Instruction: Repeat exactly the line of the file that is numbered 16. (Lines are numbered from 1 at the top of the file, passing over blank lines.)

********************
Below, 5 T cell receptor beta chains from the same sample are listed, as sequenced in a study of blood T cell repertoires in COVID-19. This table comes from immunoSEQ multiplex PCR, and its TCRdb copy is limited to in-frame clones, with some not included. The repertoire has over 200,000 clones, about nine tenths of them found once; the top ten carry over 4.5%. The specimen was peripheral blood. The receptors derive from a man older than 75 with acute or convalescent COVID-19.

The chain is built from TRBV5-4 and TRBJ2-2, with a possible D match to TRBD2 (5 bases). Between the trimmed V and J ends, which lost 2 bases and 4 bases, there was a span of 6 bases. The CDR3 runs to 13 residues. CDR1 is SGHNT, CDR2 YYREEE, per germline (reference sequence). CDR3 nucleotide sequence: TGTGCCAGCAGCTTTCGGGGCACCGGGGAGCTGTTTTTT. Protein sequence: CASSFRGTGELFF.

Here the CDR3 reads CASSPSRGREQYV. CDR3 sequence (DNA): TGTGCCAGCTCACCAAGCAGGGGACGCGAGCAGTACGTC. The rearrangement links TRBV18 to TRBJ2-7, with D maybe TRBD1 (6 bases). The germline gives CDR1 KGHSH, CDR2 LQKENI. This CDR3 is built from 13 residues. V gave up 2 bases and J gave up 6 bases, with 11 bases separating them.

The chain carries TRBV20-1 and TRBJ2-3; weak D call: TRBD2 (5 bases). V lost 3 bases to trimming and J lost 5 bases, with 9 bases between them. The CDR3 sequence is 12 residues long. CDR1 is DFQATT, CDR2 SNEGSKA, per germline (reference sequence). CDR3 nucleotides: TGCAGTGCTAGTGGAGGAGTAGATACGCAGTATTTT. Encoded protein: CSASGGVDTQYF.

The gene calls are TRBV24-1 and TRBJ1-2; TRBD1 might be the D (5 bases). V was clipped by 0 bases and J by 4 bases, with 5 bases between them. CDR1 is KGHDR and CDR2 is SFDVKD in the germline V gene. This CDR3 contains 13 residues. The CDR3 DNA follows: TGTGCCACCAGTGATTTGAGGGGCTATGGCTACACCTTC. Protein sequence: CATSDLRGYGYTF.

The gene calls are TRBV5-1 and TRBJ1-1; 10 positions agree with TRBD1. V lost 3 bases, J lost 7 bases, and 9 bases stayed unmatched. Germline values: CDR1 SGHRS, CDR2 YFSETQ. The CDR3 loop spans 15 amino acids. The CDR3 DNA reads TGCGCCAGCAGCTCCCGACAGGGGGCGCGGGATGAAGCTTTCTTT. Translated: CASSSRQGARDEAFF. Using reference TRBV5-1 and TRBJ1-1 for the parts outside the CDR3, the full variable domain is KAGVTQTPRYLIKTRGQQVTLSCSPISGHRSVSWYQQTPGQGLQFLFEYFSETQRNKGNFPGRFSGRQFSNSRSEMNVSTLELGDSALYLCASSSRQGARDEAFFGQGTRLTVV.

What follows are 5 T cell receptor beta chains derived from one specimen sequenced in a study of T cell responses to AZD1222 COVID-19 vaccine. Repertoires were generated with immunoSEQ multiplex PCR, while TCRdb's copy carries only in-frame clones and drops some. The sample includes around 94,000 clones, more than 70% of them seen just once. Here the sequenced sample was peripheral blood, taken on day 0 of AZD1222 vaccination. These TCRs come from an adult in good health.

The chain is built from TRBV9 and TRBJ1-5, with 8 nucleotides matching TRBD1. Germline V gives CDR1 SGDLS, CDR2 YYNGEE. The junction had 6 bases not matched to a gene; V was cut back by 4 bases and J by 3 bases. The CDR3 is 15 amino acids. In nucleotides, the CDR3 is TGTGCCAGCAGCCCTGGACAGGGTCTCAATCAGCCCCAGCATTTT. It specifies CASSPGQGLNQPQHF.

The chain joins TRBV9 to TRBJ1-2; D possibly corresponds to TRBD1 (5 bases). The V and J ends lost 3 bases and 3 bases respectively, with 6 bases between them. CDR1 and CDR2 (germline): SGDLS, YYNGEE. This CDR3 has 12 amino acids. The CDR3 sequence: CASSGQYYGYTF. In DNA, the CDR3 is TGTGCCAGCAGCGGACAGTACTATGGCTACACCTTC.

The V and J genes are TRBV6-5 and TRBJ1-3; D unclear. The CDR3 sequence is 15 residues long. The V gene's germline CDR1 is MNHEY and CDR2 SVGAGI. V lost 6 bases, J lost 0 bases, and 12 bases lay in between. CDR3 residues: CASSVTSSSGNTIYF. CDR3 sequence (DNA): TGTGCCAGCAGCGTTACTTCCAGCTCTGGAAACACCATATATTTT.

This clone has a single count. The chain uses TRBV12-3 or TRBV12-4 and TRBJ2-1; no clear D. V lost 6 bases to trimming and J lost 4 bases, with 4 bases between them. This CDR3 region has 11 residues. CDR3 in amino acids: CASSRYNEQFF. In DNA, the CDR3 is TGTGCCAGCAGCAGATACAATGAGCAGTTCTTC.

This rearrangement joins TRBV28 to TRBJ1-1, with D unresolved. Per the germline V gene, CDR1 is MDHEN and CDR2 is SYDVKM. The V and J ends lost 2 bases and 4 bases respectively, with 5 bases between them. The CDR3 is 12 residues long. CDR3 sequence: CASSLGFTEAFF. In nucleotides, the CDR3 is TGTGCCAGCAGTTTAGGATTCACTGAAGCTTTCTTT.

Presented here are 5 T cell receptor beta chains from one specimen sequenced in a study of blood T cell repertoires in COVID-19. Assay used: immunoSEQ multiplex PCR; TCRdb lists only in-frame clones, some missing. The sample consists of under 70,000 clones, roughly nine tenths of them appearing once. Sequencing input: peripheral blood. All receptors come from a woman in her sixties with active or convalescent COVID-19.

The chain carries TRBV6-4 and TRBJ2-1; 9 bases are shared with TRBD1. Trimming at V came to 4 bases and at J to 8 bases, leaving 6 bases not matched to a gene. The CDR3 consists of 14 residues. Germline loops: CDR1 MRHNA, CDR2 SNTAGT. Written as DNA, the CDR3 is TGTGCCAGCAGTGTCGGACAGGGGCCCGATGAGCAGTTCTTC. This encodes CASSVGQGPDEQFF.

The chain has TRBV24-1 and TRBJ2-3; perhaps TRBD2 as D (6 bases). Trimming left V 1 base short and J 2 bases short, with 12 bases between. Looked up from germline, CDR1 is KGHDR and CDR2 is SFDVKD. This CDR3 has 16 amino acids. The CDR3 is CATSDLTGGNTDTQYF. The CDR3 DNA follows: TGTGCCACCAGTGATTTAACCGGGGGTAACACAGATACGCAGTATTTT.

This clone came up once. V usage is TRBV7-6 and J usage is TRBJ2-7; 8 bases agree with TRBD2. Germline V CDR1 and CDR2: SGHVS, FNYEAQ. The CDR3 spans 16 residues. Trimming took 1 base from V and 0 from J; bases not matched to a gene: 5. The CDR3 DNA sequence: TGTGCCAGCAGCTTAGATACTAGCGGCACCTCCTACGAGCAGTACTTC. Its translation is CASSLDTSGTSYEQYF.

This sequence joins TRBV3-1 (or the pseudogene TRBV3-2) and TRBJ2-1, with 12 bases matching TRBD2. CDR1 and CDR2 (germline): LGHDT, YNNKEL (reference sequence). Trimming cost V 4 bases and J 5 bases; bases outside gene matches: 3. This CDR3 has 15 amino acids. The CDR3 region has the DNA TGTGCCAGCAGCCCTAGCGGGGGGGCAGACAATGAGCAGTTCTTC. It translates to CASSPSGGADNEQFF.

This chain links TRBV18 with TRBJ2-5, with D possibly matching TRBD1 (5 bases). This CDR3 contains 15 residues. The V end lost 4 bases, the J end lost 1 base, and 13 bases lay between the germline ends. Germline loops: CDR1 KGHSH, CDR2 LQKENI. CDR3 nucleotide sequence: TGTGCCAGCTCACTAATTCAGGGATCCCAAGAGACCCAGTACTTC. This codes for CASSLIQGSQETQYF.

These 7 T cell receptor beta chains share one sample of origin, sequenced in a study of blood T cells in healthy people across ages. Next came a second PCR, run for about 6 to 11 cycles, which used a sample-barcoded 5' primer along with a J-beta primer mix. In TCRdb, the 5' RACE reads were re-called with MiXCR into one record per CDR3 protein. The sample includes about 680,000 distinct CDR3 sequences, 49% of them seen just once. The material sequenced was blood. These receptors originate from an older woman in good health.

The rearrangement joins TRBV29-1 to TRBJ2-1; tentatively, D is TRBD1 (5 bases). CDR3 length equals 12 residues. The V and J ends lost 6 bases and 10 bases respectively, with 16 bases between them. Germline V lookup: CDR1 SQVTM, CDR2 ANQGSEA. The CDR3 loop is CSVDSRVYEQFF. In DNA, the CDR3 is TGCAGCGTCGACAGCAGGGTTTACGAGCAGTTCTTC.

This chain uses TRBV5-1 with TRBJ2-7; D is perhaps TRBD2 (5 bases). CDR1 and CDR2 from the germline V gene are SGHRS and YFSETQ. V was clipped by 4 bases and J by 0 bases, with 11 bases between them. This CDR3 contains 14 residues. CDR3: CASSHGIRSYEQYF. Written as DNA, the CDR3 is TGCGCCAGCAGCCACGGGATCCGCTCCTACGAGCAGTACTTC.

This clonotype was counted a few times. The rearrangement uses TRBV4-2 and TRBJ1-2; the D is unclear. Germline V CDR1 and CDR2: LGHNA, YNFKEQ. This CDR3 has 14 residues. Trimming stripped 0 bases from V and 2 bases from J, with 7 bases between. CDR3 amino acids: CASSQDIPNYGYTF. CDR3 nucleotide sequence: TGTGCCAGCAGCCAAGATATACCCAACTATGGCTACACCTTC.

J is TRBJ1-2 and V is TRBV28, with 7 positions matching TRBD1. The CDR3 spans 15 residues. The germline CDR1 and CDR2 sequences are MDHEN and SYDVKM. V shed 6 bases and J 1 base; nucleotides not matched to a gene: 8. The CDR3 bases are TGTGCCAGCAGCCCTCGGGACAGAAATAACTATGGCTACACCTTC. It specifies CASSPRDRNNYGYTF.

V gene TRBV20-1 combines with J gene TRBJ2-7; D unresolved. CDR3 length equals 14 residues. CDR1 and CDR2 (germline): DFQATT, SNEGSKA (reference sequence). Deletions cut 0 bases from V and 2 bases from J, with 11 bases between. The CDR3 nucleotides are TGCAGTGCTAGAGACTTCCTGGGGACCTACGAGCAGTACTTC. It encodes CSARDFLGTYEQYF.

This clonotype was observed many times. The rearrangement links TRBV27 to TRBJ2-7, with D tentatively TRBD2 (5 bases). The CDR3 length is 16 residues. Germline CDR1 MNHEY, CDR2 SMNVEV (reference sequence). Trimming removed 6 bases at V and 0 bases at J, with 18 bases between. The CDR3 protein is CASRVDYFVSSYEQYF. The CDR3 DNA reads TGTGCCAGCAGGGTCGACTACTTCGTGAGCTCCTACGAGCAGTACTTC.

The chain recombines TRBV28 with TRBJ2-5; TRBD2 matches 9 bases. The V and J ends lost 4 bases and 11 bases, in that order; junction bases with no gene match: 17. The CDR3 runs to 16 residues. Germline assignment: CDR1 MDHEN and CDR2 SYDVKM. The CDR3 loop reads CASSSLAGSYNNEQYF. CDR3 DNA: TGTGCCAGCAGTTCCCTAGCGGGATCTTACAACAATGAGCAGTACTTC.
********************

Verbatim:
This clone came up once. V usage is TRBV7-6 and J usage is TRBJ2-7; 8 bases agree with TRBD2. Germline V CDR1 and CDR2: SGHVS, FNYEAQ. The CDR3 spans 16 residues. Trimming took 1 base from V and 0 from J; bases not matched to a gene: 5. The CDR3 DNA sequence: TGTGCCAGCAGCTTAGATACTAGCGGCACCTCCTACGAGCAGTACTTC. Its translation is CASSLDTSGTSYEQYF.